Bad boys, bad boys, whatcha gonna do? Drive the 2013 Ford Police Interceptors, of course! Thanks to the folks at Ford and their Go Further event this past week, I was able to engage in multiple hot pursuits along a closed course filled with police-related obstacles represented by an army of orange cones. Nevertheless, this was my favorite event of the entire week because for the first time, I got to be the one doing the chasing. Unfortunately, my training behind the wheel of a 5-0 mobile did nothing to improve my rather “colorful” driving history.
The 2013 Ford Police Interceptors come in two flavors: the Ford Taurus Sedan and Ford Explorer Utility. Remember my journey with the SHO? Well, take that car, add Hollywoods on the top, a siren and a few other hidden features like ballistic (bullet proof) front door panels and steel intrusion plates built into the seat backs just in case your perpetrator Houdinis his handcuffs and tries to shank you through the seat. The Ford Taurus Interceptor was also rear crash tested at 75MPH, and it passed, making highway pullovers a less daunting experience. Like the Taurus models, the Interceptor iteration will come with Ford Sync and a pair of 4.2-inch LCD screens in the dash and on the center stack. The Ford Taurus Interceptor comes in two flavors: the 3.5L TiVCT V6 FFV engine (288HP, 254 ft.-lbs. of torque) and the 3.5L EcoBoost V6 (365HP, 350 ft.-lbs. or torque, AWD). The TiVCT can top out at 131 MPH while its EcoBoost brother can hit 148 MPH.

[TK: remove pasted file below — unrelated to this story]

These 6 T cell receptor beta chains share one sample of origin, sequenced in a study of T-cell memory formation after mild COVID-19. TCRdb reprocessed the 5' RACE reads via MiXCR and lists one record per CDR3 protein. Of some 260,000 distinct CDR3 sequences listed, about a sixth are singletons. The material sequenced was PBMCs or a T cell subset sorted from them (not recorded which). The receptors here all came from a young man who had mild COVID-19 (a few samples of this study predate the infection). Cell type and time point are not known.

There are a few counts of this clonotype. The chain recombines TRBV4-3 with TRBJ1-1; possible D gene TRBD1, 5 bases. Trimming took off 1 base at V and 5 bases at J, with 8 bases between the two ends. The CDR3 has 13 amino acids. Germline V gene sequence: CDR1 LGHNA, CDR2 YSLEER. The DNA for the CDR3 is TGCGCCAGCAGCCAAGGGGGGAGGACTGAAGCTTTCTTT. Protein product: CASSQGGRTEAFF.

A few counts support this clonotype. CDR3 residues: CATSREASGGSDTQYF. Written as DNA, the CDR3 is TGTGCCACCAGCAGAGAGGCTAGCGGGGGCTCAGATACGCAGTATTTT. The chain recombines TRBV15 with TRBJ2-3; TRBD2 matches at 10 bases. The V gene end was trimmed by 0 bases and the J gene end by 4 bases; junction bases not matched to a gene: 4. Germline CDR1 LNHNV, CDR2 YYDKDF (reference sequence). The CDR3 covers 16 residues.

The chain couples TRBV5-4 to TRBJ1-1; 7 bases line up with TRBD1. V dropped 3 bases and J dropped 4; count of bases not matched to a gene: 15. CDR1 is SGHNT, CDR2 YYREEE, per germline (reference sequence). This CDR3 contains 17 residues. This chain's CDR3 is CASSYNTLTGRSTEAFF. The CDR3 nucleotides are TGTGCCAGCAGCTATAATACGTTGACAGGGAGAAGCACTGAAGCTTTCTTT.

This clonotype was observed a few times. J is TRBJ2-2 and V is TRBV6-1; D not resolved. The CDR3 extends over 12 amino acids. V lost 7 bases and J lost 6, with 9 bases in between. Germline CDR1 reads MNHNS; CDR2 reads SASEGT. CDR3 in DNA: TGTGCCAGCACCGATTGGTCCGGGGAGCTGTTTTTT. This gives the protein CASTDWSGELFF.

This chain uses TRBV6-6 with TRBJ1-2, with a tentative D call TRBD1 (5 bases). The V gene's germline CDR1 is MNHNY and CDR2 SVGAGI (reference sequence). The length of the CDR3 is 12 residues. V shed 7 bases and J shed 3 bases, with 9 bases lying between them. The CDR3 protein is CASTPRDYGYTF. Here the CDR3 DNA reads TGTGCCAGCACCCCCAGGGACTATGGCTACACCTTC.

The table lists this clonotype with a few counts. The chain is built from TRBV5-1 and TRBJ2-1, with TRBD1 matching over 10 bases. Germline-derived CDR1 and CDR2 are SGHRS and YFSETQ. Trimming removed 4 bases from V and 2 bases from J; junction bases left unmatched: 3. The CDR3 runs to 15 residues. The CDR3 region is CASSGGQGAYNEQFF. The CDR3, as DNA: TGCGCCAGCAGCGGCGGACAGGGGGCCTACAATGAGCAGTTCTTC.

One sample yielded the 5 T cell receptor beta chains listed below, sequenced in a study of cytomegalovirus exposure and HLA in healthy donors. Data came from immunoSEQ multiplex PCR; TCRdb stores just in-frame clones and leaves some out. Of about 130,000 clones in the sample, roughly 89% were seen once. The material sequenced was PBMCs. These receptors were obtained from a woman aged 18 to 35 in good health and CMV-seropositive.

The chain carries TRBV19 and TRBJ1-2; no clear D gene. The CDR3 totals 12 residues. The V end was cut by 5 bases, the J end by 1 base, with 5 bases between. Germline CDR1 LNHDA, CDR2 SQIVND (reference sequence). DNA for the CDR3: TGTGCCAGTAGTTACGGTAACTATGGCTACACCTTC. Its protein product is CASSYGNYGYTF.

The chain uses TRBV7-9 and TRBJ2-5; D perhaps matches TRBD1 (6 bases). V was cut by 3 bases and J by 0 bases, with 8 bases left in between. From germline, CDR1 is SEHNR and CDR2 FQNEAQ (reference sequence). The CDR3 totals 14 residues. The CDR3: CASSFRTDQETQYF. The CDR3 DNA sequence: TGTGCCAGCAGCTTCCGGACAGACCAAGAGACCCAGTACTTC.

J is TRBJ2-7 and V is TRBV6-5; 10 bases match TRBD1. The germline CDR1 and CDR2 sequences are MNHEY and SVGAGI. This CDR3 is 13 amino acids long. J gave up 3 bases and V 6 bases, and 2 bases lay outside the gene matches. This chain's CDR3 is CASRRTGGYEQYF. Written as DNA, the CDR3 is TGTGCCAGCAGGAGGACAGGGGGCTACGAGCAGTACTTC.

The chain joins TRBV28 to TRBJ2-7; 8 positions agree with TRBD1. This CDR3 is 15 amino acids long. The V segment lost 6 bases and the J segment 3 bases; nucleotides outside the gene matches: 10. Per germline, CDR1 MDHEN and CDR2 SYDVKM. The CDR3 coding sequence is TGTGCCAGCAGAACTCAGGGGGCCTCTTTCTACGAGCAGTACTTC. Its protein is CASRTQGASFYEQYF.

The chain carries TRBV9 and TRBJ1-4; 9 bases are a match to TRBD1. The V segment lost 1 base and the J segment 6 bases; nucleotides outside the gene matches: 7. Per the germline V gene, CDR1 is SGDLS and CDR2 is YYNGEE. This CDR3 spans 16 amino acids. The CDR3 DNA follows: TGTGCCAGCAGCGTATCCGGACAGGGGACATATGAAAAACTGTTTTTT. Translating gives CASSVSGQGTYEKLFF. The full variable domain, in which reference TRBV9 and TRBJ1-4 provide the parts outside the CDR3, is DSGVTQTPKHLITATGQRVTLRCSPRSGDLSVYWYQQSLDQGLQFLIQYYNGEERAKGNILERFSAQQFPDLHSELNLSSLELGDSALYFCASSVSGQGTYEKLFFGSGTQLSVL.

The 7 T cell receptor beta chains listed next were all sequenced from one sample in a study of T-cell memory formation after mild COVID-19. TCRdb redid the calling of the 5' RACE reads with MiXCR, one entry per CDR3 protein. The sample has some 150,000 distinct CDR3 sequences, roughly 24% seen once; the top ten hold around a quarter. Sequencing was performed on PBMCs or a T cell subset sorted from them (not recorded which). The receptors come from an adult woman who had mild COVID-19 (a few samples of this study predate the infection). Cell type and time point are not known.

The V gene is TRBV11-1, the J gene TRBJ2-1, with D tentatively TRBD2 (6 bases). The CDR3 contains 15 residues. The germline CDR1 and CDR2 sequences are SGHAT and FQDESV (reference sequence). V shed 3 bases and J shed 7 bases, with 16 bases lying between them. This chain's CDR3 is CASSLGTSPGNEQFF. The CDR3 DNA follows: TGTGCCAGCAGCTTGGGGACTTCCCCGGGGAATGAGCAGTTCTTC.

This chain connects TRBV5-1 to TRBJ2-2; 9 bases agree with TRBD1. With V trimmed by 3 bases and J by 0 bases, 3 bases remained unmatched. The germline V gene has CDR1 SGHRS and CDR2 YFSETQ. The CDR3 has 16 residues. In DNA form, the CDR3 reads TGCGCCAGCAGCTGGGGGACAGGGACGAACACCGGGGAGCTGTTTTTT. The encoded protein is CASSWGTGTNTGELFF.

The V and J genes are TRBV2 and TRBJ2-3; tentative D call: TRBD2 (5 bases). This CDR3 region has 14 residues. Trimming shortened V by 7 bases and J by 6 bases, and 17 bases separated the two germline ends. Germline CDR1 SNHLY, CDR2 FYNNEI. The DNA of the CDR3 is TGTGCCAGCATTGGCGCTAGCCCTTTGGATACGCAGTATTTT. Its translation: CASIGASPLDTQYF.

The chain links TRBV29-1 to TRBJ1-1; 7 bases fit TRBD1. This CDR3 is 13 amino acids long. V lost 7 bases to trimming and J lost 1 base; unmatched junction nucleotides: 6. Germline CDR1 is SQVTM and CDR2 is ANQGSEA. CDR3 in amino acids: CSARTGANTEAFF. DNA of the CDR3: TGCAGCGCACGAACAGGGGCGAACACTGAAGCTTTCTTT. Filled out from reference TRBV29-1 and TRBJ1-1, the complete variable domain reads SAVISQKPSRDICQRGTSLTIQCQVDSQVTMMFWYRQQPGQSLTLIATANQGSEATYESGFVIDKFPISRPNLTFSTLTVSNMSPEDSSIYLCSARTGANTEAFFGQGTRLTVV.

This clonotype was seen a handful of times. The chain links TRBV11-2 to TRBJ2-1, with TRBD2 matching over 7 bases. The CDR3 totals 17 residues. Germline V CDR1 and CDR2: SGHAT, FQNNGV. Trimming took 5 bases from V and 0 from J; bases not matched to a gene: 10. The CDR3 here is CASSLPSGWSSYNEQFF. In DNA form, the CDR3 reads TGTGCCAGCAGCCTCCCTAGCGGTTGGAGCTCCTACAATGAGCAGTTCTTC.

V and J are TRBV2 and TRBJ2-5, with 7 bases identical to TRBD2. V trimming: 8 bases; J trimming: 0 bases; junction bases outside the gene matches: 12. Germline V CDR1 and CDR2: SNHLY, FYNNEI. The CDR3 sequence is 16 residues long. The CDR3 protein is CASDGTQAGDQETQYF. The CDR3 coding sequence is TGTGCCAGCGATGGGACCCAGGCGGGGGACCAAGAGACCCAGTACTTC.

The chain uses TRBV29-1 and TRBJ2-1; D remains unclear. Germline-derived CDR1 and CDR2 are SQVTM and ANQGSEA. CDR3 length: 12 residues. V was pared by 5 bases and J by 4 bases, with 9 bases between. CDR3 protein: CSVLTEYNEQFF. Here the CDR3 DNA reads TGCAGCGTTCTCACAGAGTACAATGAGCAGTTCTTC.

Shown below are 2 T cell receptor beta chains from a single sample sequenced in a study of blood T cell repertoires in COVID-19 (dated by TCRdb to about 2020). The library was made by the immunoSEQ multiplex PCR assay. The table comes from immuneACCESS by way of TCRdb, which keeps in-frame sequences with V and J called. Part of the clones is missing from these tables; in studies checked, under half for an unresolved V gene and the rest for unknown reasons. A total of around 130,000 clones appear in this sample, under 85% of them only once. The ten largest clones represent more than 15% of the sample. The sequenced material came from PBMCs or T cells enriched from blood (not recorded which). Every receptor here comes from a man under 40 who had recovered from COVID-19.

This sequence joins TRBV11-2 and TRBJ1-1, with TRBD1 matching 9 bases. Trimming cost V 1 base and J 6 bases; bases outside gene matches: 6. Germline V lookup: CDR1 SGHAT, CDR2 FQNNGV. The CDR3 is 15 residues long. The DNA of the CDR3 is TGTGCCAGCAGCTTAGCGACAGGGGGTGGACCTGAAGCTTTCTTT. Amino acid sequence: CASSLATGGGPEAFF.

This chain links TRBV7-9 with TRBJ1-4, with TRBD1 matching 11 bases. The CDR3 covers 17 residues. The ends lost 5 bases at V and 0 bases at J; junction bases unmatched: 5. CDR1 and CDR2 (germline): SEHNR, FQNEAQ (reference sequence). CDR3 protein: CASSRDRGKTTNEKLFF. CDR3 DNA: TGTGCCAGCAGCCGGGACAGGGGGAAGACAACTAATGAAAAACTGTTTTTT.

After running the Taurus Interceptor around the track about 10 times, I got a chance to drive the Ford Explorer Utility Interceptor, which shares many of the same parts with the Taurus, including the rear differential and wheels/tires for easy interchangeability. The track for the Explorer was a bit different because it was about twice the size and completely doused with water. A professional driver sat beside me, coaching me through a few laps and making fun of my driving the entire time. I was floored by how well the Explorer handled corners and braking in the wet environment. With AdvanceTrac and RSC (Roll Stability Control), there was no way to roll the thing, and the ABS allowed the Explorer to stop on a dime.
While this experience was certainly one of the highlights of my career, I was left with a somber feeling at the end: it’s getting harder and harder to outrun the cops.